It’s Time We Treat Some Forests Like Crops

Outside Magazine

Marc Peruzzi| Photo: Kilian O’Sullivan/View Pictures/Universal Images Group/getty; David Sundberg/Esto

Believers in Mass Timber say smaller trees are the ultimate renewable construction material, but only if we learn to be smarter farmers and builders

Here’s something you probably didn’t know: the construction business accounts for an estimated 23 percent of the world’s carbon-dioxide emissions—5.7 billion tons, according to the most recent estimates. Much of this comes from the use of concrete and steel, the two biggest contributors to emissions in the building sector. As the BBC has reported, if the concrete industry were a country, it would be the third-largest emissions producer, behind China and the United States. And there’s no end in sight: the United Nations Environment Program predicts that humans will put up the equivalent of a new Paris every week for the next 40 years. In the U.S., an architectural publication predicted that some 1.9 billion square feet of new structures will be built in the next three decades.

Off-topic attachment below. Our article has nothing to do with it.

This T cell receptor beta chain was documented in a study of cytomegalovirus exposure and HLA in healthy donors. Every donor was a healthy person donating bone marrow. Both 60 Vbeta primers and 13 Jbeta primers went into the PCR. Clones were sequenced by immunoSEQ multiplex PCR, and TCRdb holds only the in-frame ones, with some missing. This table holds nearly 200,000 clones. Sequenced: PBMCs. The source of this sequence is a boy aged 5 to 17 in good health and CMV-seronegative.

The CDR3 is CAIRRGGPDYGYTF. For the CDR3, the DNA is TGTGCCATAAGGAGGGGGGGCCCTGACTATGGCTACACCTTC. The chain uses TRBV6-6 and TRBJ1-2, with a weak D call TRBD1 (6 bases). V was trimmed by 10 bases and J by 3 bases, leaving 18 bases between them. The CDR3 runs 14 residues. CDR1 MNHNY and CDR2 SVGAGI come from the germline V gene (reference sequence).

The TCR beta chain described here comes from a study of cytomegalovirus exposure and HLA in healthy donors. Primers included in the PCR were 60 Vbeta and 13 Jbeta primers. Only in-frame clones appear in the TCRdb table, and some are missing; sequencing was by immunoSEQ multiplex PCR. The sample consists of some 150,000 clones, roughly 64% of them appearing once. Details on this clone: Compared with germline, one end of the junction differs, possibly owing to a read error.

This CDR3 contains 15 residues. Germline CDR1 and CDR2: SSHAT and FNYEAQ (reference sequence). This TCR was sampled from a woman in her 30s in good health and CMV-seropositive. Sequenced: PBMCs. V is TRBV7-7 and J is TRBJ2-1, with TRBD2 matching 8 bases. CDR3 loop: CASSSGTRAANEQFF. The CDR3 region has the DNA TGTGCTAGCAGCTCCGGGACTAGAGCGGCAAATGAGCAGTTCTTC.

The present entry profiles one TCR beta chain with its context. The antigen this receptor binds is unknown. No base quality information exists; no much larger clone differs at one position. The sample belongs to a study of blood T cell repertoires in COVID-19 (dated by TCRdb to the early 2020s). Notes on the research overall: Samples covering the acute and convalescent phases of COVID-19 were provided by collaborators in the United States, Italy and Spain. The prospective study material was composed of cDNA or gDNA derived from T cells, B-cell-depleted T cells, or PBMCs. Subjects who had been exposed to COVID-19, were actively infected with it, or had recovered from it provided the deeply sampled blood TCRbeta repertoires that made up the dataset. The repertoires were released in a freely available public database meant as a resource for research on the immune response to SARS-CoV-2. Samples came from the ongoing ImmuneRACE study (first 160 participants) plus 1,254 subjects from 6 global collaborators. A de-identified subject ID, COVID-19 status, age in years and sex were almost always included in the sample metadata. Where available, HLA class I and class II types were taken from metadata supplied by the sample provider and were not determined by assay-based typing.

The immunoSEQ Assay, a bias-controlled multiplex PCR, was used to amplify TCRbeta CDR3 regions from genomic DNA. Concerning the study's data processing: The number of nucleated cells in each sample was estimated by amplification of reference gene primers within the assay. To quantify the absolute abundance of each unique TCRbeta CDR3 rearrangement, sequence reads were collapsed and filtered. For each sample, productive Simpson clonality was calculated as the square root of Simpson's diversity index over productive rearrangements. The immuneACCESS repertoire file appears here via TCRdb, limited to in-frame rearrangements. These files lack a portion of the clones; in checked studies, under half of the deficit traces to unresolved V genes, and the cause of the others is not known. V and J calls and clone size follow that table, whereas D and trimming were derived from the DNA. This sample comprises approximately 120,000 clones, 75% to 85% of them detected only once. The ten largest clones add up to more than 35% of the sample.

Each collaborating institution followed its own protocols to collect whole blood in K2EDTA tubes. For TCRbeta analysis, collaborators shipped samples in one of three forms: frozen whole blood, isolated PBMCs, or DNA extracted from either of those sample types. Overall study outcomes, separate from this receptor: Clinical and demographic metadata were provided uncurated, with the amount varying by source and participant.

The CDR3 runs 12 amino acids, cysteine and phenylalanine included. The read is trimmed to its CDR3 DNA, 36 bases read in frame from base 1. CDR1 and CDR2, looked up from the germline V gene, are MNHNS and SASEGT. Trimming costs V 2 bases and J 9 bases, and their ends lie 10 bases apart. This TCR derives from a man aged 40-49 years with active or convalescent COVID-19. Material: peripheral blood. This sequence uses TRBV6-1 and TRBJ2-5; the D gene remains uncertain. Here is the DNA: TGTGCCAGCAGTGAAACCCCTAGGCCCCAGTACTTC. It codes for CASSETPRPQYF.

If only there was a sturdy and renewable building material—one that could actually help curb climate change while giving us more calming and aesthetically pleasing spaces in which to live, work, and play. 

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